# Understanding and Learning How to Calculate Expected Value EV for Sports Betting

*by Chris Vasile - 6/12/2019*

Odds. Probability. Chance. Expected Value. Pythagorean Theorem. Calculus. Trigonometry.

All of these concepts are math subjects that teachers try to teach students in order to help them better understand the world of numbers. However, the unfortunate reality is that many of their students will second guess the reason these subjects are being taught to them because they simply don't believe they will ever need to use them in their day-to-day life. Well, if you have goals to become a professional bettor, odds, probability, and statistics better become your best friend, and it better happen fast.

Sports betting is a concept that requires you to select which team you believe is going to win. In every single game played, there are two options - Team A or Team B. This would likely lead you to believe that you have a 50-50 chance of making the right selection. That assumption would be correct. However, when you look at the matchup closely and factor in the betting line that the sportsbooks set out to make money on, the odds and probability drastically change from 50-50 to something less favorable to you - the bettor. This is where understanding odds and probability will help you determine if you should, in fact, be placing a wager on a specific game and by understanding that, it will, in turn, save a large portion of your bankroll.

Over the next several hundred words, I'll explain in as much detail (and in simple terms) the way odds and probability affect expected value pertaining to a single bet. By the end of this, the goal is to help you understand the steps needed to become a +EV bettor.

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**What Does Expected Value Mean?**

When you hear someone use the term "expected value" they are referring to a powerful tool and/or model they have created to formulate a number on how much money they are expected to win or lose on a particular wager. Because we all work for a living, let's use going to work as an example of understanding the most basic level of expected value.

If you make $20 an hour for a nine-hour shift, your expected value for one hour of work would be $20. If you work the entire day, which is typically how adult jobs operate, your expected value would be $180 for the day. This is what we call positive expected value or +EV. However, missing work for any reason would be considered negative expected value (-EV), and it would cost you one day's pay, which is $180.

**How to Calculate Expected Value**

The formula for calculating expected value is straightforward, but it does require the bettor to do a bit of math in the process. To start, the bettor must multiply the probability of winning with the amount he or she could win per bet and then subtract the probability of losing multiplied by the amount lost per bet. Now that we've gotten the math talk out of the way, the formula would look something like this --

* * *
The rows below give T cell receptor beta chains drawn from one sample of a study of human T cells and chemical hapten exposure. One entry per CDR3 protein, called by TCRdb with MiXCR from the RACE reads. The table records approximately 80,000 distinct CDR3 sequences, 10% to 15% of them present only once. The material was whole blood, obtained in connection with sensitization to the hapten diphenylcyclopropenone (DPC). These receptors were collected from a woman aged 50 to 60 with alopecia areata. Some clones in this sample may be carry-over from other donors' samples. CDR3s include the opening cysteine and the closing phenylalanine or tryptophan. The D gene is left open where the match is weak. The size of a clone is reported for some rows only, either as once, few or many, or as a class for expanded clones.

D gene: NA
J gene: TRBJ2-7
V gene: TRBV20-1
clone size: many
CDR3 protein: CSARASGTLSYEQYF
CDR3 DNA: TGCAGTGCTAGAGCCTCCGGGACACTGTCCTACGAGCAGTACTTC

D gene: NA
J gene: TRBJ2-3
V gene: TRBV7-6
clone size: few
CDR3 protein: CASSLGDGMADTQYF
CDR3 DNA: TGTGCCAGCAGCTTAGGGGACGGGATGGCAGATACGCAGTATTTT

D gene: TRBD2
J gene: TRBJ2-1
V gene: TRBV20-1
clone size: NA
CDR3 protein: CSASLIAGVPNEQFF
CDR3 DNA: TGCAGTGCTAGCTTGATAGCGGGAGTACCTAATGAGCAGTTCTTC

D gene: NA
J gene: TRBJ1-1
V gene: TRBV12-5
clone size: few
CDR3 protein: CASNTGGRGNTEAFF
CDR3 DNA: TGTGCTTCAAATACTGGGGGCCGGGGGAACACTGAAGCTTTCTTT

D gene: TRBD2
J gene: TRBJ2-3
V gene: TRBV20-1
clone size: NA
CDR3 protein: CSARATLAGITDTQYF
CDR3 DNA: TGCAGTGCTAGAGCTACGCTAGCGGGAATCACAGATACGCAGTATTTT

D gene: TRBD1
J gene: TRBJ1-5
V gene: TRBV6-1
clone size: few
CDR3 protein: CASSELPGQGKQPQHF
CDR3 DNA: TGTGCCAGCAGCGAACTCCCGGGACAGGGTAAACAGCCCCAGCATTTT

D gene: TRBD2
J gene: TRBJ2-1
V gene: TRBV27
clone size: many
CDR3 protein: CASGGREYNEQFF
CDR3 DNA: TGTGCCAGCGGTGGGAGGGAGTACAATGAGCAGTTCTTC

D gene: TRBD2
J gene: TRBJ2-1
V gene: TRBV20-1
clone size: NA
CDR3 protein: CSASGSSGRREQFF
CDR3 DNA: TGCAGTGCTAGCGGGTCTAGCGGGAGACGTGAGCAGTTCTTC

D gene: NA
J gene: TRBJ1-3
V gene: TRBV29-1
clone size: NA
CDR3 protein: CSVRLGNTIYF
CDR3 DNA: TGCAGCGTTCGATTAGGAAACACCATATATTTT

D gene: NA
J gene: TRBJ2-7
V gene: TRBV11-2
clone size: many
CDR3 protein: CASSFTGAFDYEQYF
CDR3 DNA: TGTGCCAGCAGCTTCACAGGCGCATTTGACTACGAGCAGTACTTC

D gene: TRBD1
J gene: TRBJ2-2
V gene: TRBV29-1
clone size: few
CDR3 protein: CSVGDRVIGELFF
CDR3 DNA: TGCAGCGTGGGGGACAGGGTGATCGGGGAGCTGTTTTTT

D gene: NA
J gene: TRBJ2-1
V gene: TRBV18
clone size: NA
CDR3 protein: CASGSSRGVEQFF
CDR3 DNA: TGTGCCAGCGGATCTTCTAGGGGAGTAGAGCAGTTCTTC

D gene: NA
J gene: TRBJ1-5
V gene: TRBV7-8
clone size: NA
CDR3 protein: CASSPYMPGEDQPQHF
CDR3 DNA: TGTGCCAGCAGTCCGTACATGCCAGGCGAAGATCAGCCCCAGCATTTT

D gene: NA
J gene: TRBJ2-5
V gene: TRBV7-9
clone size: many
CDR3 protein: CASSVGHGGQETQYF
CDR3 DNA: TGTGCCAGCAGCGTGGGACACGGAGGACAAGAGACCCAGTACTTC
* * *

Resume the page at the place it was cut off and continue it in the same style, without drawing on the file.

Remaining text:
Related: How to Create a Sports Betting System

**(Probability of Winning) x (Amount Won per Bet) - (Probability of Losing) x (Amount Lost per Bet) **

Now that we have a formula in place to determine if a bet is going to be +EV or -EV, there are three steps we need to do to plug in the numbers into the above formula.

1. Find the decimal odds for each outcome (win, lose, draw)

2. Calculate the potential winnings for each outcome by multiplying your stake by the decimal and then subtract the stake.

3. Divide 1 by the odds of an outcome to calculate the probability of that outcome

4. Substitute the information into the above formula.

For example, let's say we are going to bet a soccer game between Chelsea (1.263) and Stoke City (13.50). With these odds, the draw would come in at odds of 6.5. A bet on Stoke City to win would provide potential winnings of $125, with the probability of it happening 0.074 or 7.4 percent. The probability of Stoke City not winning is the sum of Chelsea and a draw or 0.792 + 0.154 = 0.946. The amount lost per bet is the initial wager of $10.

By plugging in those numbers into the formula, you'd get something that looks like this:

**(0.074 x $125) - (0.946 x $10) = -$0.20**

This is an example of -EV as this outcome suggest you will lose 20-cents for every $10 you wager.

**Does Betting Positive Expected Value Guarantee a Win?**

Absolutely not. The main goal of the +EV bettor is to correctly determine which game and/or team has the best probability of making them the most amount of money possible over a series of wagers.

A +EV bet is still a bet that has two possible outcomes. If you find a spot where you feel comfortable playing the +EV edge, you simply found a good spot to find value. Not every +EV underdog is going to win. Conversely, a -EV scenario isn't going to be a loss every time. We already know that sports betting is essentially a guessing game, and even though a wager might not be expected to net a profit more times than not, it's far from guaranteed that it's going to win or lose. One way to look at is like this; a wager on a heavy favorite will turn out to be a -EV bet. The -EV means the bet is a bad value, not that the heavy favorite will necessarily lose.

It should also be noted that just because odds are low does not mean there will not be a +EV bet. All it means is that a bettor isn't going to get rich off of the bet. If a bet is +130 but calculations say that it should probably be a little closer to +120 or +125 value is still an opportunity to make a profit by betting the +EV scenario.

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